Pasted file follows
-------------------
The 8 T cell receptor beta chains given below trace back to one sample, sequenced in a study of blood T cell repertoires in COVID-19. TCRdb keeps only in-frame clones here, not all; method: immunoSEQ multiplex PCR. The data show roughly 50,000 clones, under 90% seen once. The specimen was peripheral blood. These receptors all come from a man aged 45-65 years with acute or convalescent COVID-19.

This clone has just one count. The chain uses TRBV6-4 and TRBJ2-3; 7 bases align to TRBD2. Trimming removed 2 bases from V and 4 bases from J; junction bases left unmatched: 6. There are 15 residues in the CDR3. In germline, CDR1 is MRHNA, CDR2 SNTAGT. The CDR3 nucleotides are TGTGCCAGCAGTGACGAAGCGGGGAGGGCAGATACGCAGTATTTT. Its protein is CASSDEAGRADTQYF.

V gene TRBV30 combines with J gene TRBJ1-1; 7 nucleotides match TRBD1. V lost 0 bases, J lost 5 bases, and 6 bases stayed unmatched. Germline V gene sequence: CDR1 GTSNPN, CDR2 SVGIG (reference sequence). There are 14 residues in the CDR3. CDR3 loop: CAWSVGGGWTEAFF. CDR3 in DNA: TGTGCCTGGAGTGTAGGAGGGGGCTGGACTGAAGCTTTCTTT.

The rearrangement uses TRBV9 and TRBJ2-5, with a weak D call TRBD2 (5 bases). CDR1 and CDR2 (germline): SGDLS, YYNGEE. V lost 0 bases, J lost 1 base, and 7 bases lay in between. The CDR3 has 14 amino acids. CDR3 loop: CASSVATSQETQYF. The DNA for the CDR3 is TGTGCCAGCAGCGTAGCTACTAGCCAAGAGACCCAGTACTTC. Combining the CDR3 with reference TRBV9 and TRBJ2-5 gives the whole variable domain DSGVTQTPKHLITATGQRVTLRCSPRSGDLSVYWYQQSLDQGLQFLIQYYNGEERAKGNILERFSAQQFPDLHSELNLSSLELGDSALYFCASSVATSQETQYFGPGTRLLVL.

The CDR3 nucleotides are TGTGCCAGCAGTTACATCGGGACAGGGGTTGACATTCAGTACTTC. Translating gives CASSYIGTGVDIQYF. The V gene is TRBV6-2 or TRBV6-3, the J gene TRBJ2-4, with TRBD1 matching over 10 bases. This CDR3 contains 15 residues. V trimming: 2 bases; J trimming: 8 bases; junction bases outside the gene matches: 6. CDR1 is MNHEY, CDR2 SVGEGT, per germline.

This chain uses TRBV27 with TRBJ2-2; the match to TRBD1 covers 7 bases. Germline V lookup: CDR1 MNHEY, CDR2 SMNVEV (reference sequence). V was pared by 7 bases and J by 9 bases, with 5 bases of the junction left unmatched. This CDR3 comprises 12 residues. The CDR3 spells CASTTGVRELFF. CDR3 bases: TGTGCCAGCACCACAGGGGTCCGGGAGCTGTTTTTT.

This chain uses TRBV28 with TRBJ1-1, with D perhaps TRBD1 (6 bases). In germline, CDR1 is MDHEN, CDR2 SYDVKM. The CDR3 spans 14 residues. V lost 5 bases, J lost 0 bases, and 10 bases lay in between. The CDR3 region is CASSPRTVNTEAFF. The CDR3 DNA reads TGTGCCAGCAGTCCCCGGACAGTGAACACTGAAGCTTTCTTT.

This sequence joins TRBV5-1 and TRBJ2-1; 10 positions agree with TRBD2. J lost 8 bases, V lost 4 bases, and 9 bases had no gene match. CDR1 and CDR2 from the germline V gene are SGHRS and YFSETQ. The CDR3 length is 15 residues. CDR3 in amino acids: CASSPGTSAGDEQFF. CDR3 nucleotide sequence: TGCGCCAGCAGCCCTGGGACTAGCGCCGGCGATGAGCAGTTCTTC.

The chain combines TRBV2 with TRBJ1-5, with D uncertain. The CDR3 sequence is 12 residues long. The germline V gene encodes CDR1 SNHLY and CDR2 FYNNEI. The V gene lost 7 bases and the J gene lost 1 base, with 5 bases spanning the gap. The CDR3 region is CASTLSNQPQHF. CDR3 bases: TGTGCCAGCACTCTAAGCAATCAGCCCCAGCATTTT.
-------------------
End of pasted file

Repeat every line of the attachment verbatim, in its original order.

The 8 T cell receptor beta chains given below trace back to one sample, sequenced in a study of blood T cell repertoires in COVID-19. TCRdb keeps only in-frame clones here, not all; method: immunoSEQ multiplex PCR. The data show roughly 50,000 clones, under 90% seen once. The specimen was peripheral blood. These receptors all come from a man aged 45-65 years with acute or convalescent COVID-19.

This clone has just one count. The chain uses TRBV6-4 and TRBJ2-3; 7 bases align to TRBD2. Trimming removed 2 bases from V and 4 bases from J; junction bases left unmatched: 6. There are 15 residues in the CDR3. In germline, CDR1 is MRHNA, CDR2 SNTAGT. The CDR3 nucleotides are TGTGCCAGCAGTGACGAAGCGGGGAGGGCAGATACGCAGTATTTT. Its protein is CASSDEAGRADTQYF.

V gene TRBV30 combines with J gene TRBJ1-1; 7 nucleotides match TRBD1. V lost 0 bases, J lost 5 bases, and 6 bases stayed unmatched. Germline V gene sequence: CDR1 GTSNPN, CDR2 SVGIG (reference sequence). There are 14 residues in the CDR3. CDR3 loop: CAWSVGGGWTEAFF. CDR3 in DNA: TGTGCCTGGAGTGTAGGAGGGGGCTGGACTGAAGCTTTCTTT.

The rearrangement uses TRBV9 and TRBJ2-5, with a weak D call TRBD2 (5 bases). CDR1 and CDR2 (germline): SGDLS, YYNGEE. V lost 0 bases, J lost 1 base, and 7 bases lay in between. The CDR3 has 14 amino acids. CDR3 loop: CASSVATSQETQYF. The DNA for the CDR3 is TGTGCCAGCAGCGTAGCTACTAGCCAAGAGACCCAGTACTTC. Combining the CDR3 with reference TRBV9 and TRBJ2-5 gives the whole variable domain DSGVTQTPKHLITATGQRVTLRCSPRSGDLSVYWYQQSLDQGLQFLIQYYNGEERAKGNILERFSAQQFPDLHSELNLSSLELGDSALYFCASSVATSQETQYFGPGTRLLVL.

The CDR3 nucleotides are TGTGCCAGCAGTTACATCGGGACAGGGGTTGACATTCAGTACTTC. Translating gives CASSYIGTGVDIQYF. The V gene is TRBV6-2 or TRBV6-3, the J gene TRBJ2-4, with TRBD1 matching over 10 bases. This CDR3 contains 15 residues. V trimming: 2 bases; J trimming: 8 bases; junction bases outside the gene matches: 6. CDR1 is MNHEY, CDR2 SVGEGT, per germline.

This chain uses TRBV27 with TRBJ2-2; the match to TRBD1 covers 7 bases. Germline V lookup: CDR1 MNHEY, CDR2 SMNVEV (reference sequence). V was pared by 7 bases and J by 9 bases, with 5 bases of the junction left unmatched. This CDR3 comprises 12 residues. The CDR3 spells CASTTGVRELFF. CDR3 bases: TGTGCCAGCACCACAGGGGTCCGGGAGCTGTTTTTT.

This chain uses TRBV28 with TRBJ1-1, with D perhaps TRBD1 (6 bases). In germline, CDR1 is MDHEN, CDR2 SYDVKM. The CDR3 spans 14 residues. V lost 5 bases, J lost 0 bases, and 10 bases lay in between. The CDR3 region is CASSPRTVNTEAFF. The CDR3 DNA reads TGTGCCAGCAGTCCCCGGACAGTGAACACTGAAGCTTTCTTT.

This sequence joins TRBV5-1 and TRBJ2-1; 10 positions agree with TRBD2. J lost 8 bases, V lost 4 bases, and 9 bases had no gene match. CDR1 and CDR2 from the germline V gene are SGHRS and YFSETQ. The CDR3 length is 15 residues. CDR3 in amino acids: CASSPGTSAGDEQFF. CDR3 nucleotide sequence: TGCGCCAGCAGCCCTGGGACTAGCGCCGGCGATGAGCAGTTCTTC.

The chain combines TRBV2 with TRBJ1-5, with D uncertain. The CDR3 sequence is 12 residues long. The germline V gene encodes CDR1 SNHLY and CDR2 FYNNEI. The V gene lost 7 bases and the J gene lost 1 base, with 5 bases spanning the gap. The CDR3 region is CASTLSNQPQHF. CDR3 bases: TGTGCCAGCACTCTAAGCAATCAGCCCCAGCATTTT.